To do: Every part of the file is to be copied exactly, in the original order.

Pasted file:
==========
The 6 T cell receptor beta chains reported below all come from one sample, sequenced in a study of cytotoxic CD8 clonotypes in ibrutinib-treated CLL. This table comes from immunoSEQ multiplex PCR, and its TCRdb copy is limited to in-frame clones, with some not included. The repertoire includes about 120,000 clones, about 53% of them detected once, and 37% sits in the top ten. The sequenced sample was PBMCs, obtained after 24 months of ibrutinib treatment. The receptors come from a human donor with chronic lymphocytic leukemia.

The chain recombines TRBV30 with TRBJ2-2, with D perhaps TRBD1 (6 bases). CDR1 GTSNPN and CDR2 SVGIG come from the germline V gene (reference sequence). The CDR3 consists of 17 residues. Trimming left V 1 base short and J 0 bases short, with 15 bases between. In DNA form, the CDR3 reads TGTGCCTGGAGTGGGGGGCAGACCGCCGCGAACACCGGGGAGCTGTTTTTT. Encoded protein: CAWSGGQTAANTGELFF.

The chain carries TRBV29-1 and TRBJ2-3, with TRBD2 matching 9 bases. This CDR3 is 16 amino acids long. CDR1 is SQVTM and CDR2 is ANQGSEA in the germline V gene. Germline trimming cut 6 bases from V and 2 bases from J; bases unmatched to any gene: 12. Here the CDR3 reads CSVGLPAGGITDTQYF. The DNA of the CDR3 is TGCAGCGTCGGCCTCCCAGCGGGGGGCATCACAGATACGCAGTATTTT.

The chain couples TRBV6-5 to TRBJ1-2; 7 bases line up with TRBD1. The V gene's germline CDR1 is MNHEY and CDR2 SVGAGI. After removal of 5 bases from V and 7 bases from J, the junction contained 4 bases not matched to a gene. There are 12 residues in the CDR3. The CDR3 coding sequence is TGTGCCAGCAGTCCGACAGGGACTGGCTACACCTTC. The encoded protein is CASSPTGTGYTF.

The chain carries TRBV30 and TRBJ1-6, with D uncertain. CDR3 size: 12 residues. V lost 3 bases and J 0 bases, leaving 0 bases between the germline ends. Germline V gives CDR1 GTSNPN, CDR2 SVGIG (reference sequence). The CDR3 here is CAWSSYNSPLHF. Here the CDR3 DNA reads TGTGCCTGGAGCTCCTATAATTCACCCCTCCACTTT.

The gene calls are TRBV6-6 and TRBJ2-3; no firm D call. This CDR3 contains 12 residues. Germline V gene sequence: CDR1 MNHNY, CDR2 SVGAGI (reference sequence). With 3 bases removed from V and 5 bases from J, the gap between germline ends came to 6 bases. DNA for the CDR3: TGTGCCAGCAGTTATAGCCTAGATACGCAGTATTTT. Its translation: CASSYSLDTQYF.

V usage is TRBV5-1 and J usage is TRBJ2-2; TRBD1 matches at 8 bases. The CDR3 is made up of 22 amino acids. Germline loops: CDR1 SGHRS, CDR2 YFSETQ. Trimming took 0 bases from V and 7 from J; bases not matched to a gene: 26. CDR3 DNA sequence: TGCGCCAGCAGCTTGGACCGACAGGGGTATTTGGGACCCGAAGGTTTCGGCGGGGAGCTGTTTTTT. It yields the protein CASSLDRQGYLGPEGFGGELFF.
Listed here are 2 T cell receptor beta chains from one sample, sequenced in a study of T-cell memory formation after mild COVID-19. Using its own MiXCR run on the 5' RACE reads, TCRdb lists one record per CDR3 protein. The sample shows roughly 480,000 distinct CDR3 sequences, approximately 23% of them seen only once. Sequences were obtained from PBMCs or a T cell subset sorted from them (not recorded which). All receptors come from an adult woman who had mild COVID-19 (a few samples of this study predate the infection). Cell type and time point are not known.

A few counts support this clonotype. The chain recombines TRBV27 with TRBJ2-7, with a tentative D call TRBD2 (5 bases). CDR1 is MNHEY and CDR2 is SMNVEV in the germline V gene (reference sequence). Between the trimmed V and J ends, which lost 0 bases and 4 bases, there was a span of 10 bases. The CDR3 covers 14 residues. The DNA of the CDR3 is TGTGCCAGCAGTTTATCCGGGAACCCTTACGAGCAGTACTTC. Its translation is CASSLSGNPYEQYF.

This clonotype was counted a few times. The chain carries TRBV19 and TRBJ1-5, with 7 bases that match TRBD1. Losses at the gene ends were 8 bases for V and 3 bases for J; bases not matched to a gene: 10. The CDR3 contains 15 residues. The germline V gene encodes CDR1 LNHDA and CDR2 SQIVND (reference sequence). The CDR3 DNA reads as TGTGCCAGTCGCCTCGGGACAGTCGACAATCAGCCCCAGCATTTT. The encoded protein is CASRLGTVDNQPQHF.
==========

The 6 T cell receptor beta chains reported below all come from one sample, sequenced in a study of cytotoxic CD8 clonotypes in ibrutinib-treated CLL. This table comes from immunoSEQ multiplex PCR, and its TCRdb copy is limited to in-frame clones, with some not included. The repertoire includes about 120,000 clones, about 53% of them detected once, and 37% sits in the top ten. The sequenced sample was PBMCs, obtained after 24 months of ibrutinib treatment. The receptors come from a human donor with chronic lymphocytic leukemia.

The chain recombines TRBV30 with TRBJ2-2, with D perhaps TRBD1 (6 bases). CDR1 GTSNPN and CDR2 SVGIG come from the germline V gene (reference sequence). The CDR3 consists of 17 residues. Trimming left V 1 base short and J 0 bases short, with 15 bases between. In DNA form, the CDR3 reads TGTGCCTGGAGTGGGGGGCAGACCGCCGCGAACACCGGGGAGCTGTTTTTT. Encoded protein: CAWSGGQTAANTGELFF.

The chain carries TRBV29-1 and TRBJ2-3, with TRBD2 matching 9 bases. This CDR3 is 16 amino acids long. CDR1 is SQVTM and CDR2 is ANQGSEA in the germline V gene. Germline trimming cut 6 bases from V and 2 bases from J; bases unmatched to any gene: 12. Here the CDR3 reads CSVGLPAGGITDTQYF. The DNA of the CDR3 is TGCAGCGTCGGCCTCCCAGCGGGGGGCATCACAGATACGCAGTATTTT.

The chain couples TRBV6-5 to TRBJ1-2; 7 bases line up with TRBD1. The V gene's germline CDR1 is MNHEY and CDR2 SVGAGI. After removal of 5 bases from V and 7 bases from J, the junction contained 4 bases not matched to a gene. There are 12 residues in the CDR3. The CDR3 coding sequence is TGTGCCAGCAGTCCGACAGGGACTGGCTACACCTTC. The encoded protein is CASSPTGTGYTF.

The chain carries TRBV30 and TRBJ1-6, with D uncertain. CDR3 size: 12 residues. V lost 3 bases and J 0 bases, leaving 0 bases between the germline ends. Germline V gives CDR1 GTSNPN, CDR2 SVGIG (reference sequence). The CDR3 here is CAWSSYNSPLHF. Here the CDR3 DNA reads TGTGCCTGGAGCTCCTATAATTCACCCCTCCACTTT.

The gene calls are TRBV6-6 and TRBJ2-3; no firm D call. This CDR3 contains 12 residues. Germline V gene sequence: CDR1 MNHNY, CDR2 SVGAGI (reference sequence). With 3 bases removed from V and 5 bases from J, the gap between germline ends came to 6 bases. DNA for the CDR3: TGTGCCAGCAGTTATAGCCTAGATACGCAGTATTTT. Its translation: CASSYSLDTQYF.

V usage is TRBV5-1 and J usage is TRBJ2-2; TRBD1 matches at 8 bases. The CDR3 is made up of 22 amino acids. Germline loops: CDR1 SGHRS, CDR2 YFSETQ. Trimming took 0 bases from V and 7 from J; bases not matched to a gene: 26. CDR3 DNA sequence: TGCGCCAGCAGCTTGGACCGACAGGGGTATTTGGGACCCGAAGGTTTCGGCGGGGAGCTGTTTTTT. It yields the protein CASSLDRQGYLGPEGFGGELFF.
Listed here are 2 T cell receptor beta chains from one sample, sequenced in a study of T-cell memory formation after mild COVID-19. Using its own MiXCR run on the 5' RACE reads, TCRdb lists one record per CDR3 protein. The sample shows roughly 480,000 distinct CDR3 sequences, approximately 23% of them seen only once. Sequences were obtained from PBMCs or a T cell subset sorted from them (not recorded which). All receptors come from an adult woman who had mild COVID-19 (a few samples of this study predate the infection). Cell type and time point are not known.

A few counts support this clonotype. The chain recombines TRBV27 with TRBJ2-7, with a tentative D call TRBD2 (5 bases). CDR1 is MNHEY and CDR2 is SMNVEV in the germline V gene (reference sequence). Between the trimmed V and J ends, which lost 0 bases and 4 bases, there was a span of 10 bases. The CDR3 covers 14 residues. The DNA of the CDR3 is TGTGCCAGCAGTTTATCCGGGAACCCTTACGAGCAGTACTTC. Its translation is CASSLSGNPYEQYF.

This clonotype was counted a few times. The chain carries TRBV19 and TRBJ1-5, with 7 bases that match TRBD1. Losses at the gene ends were 8 bases for V and 3 bases for J; bases not matched to a gene: 10. The CDR3 contains 15 residues. The germline V gene encodes CDR1 LNHDA and CDR2 SQIVND (reference sequence). The CDR3 DNA reads as TGTGCCAGTCGCCTCGGGACAGTCGACAATCAGCCCCAGCATTTT. The encoded protein is CASRLGTVDNQPQHF.